Deborah was the oldest of 7 children and born in Plympton,Massachusetts on December 17,1760. She became an indentured servant after her father, Jonathan Sampson abandoned them. Her siblings were Jonathon, Elisha, Sylvia, Hannah, Ephraim and Nehemiah. In 1770 she had the idea to enlist in the army. Since women were not allowed she dressed as a man. She had little difficulty passing since she was five feet seven inches tall which was tall for a woman. She successfully enlisted as her deceased brother Robert Sampson. Her signature remains in the Massachusetts records. In her first battle she received two musket balls in her thigh and a cut on her forehead. She pleaded her fellow soldiers to let her die but they refused. One put her on a horse and rode six miles to the hospital. The doctors treated her head but she left before they could attend to the musket balls. Afraid her identity would be unfurled she removed one with a pocketknife and a sewing needle but it didn't heal all the way since one was too deep for her to reach. During 1783 she came down with malignant fever and a doctor named Barnabas Binney cared for her. He took off her clothes to help her and discovered she had binded her breasts to look like a man. He didn't tell anyone but he took her to his home where his wife and daughter cared for her. Later she received a honorary discharge with an amount of money, enough to pay expenses. She died of Yellow fever on April 29,1827 at the age of 66.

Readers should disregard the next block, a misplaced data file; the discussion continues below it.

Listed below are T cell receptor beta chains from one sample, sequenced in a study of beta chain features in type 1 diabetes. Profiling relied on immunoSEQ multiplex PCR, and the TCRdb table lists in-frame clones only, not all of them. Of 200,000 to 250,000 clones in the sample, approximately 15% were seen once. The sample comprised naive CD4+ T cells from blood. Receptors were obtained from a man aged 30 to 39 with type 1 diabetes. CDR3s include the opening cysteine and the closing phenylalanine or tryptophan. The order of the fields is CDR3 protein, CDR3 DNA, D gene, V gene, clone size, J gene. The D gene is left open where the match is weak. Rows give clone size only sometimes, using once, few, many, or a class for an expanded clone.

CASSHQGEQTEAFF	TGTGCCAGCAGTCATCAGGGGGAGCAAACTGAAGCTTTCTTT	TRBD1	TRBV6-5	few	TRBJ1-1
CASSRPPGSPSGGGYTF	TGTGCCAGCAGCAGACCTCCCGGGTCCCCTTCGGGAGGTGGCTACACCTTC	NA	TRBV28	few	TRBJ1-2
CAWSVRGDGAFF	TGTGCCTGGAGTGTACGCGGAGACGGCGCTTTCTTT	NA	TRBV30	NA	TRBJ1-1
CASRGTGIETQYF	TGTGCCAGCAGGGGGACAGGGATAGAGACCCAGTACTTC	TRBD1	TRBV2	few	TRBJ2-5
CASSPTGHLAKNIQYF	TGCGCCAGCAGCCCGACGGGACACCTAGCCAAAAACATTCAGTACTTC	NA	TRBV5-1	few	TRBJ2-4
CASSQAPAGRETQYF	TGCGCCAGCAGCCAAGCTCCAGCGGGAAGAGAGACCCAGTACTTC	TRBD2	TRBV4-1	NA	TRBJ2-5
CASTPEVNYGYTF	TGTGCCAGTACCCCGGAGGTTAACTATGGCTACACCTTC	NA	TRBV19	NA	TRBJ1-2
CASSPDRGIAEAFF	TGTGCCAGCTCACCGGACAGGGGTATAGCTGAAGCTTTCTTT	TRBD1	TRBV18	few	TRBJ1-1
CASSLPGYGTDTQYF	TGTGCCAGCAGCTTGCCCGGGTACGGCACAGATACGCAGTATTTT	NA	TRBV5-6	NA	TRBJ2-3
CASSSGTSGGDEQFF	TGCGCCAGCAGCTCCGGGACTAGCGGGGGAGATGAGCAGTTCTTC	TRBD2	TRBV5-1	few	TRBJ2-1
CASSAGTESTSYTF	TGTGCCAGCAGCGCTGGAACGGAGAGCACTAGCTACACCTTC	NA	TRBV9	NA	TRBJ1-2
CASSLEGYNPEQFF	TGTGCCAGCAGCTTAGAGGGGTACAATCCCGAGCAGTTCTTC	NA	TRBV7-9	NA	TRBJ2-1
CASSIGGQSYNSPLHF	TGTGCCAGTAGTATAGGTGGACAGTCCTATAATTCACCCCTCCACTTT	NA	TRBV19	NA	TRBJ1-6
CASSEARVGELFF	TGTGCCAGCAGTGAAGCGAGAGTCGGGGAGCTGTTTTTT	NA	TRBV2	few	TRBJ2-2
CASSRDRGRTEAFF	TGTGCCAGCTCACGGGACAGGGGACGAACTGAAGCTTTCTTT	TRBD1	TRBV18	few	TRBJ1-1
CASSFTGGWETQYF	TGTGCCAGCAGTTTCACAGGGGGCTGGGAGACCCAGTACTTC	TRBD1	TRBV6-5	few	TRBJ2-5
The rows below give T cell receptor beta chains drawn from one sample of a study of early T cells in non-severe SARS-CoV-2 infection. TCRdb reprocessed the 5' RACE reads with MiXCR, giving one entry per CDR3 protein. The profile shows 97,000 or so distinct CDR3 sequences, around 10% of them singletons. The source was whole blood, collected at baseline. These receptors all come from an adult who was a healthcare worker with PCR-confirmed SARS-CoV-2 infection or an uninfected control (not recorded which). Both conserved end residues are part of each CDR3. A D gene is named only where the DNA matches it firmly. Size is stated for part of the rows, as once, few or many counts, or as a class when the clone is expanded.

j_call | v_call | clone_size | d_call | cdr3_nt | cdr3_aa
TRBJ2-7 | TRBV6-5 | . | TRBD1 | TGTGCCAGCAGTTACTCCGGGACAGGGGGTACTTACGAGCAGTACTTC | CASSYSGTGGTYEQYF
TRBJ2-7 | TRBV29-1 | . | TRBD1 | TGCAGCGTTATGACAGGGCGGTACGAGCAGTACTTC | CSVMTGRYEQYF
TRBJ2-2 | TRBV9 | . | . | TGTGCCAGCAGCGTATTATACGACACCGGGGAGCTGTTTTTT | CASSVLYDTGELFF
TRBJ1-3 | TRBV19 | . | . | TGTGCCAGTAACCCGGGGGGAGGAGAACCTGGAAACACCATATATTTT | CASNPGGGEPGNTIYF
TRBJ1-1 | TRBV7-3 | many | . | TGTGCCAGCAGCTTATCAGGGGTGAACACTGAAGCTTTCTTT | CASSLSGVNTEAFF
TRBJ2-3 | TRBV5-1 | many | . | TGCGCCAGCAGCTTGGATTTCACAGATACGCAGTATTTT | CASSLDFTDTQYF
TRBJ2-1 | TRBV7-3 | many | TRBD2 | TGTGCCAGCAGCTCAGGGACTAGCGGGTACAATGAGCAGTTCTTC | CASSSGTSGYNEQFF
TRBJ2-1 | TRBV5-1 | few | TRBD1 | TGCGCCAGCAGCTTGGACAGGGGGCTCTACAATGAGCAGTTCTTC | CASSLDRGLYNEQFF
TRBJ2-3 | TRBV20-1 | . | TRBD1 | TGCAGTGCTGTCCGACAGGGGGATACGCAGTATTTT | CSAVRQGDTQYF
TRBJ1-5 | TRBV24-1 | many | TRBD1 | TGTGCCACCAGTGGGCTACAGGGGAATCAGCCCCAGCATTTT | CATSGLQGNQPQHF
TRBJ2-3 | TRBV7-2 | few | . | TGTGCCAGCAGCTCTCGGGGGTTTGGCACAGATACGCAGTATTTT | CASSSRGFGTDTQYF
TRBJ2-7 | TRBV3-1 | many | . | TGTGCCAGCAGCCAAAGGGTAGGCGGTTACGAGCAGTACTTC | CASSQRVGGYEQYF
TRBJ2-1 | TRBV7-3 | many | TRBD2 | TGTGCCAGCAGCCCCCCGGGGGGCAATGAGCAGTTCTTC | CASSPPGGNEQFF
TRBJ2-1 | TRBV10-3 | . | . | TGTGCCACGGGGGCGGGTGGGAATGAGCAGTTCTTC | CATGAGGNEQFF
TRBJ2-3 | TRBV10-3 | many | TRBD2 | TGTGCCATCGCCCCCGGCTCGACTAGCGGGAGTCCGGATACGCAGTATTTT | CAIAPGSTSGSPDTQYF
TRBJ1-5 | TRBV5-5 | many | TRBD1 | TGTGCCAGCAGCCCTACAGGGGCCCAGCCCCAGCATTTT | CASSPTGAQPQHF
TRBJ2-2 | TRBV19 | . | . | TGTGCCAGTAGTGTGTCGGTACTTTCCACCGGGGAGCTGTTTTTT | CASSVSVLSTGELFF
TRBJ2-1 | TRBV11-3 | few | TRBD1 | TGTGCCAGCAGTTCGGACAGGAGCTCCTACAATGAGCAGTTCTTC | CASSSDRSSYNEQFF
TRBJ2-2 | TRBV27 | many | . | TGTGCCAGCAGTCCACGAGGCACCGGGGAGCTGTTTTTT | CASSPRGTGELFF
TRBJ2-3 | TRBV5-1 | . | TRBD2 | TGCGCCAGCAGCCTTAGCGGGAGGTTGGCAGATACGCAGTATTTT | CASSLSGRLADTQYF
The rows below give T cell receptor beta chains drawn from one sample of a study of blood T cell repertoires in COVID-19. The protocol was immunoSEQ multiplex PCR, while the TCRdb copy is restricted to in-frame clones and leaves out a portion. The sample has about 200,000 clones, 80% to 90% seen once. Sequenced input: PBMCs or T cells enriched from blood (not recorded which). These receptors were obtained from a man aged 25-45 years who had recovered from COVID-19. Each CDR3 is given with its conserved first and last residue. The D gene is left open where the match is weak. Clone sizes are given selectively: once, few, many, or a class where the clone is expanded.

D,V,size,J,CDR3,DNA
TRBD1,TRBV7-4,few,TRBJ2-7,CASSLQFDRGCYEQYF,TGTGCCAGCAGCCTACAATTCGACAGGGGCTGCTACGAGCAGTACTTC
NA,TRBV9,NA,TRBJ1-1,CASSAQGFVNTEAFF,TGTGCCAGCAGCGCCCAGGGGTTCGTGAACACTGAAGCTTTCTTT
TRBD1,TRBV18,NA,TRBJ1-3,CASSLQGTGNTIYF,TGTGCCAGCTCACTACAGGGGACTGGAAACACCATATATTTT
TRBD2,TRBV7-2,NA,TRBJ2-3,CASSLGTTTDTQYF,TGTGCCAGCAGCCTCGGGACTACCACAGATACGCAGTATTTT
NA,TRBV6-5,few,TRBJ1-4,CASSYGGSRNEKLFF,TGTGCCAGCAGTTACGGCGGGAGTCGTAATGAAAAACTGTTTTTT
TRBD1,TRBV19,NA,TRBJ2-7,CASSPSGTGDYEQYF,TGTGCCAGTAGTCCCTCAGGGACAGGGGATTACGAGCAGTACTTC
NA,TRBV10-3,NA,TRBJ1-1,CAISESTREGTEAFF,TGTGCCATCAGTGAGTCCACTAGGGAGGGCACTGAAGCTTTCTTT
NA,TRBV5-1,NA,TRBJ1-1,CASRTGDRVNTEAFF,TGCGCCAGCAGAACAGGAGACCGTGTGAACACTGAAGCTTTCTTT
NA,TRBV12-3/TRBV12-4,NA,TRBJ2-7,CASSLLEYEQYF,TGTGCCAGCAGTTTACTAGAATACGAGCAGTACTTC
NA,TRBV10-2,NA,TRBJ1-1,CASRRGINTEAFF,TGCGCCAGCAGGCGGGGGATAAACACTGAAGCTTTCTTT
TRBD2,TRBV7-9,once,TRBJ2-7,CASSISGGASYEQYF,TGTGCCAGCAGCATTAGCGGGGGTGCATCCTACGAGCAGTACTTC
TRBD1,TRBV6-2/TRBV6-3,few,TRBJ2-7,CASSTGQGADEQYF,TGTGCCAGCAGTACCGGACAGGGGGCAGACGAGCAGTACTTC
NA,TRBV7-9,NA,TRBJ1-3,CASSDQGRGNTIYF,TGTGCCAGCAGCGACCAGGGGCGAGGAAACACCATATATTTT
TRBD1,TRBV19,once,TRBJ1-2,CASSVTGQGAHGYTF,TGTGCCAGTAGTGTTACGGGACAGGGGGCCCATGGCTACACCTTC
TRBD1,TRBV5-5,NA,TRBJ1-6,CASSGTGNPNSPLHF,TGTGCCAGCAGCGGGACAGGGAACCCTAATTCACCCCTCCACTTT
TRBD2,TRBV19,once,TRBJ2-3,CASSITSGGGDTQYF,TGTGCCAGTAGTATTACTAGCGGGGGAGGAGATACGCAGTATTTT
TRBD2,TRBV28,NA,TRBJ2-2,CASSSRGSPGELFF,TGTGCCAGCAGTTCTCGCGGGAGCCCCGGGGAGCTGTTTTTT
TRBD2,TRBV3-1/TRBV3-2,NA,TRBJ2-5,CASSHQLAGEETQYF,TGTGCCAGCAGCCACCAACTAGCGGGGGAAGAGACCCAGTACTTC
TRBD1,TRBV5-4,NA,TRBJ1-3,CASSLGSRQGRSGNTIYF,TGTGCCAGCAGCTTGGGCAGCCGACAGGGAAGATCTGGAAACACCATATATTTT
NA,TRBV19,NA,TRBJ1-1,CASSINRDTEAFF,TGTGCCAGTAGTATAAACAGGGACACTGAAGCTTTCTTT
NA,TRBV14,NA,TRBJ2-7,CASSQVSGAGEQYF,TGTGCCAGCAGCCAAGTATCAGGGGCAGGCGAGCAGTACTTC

The Battle of Bunker Hill
This Battle actually happened on Breed's Hill because when the British had heard of the Continental army's location they planned an immediate attack. After the third assault we ran out of ammunition and backed down. The British won the battle but suffered a heavy loss. Over 800 were wounded and 226 were killed. We were able to regain our balance and fight for independence!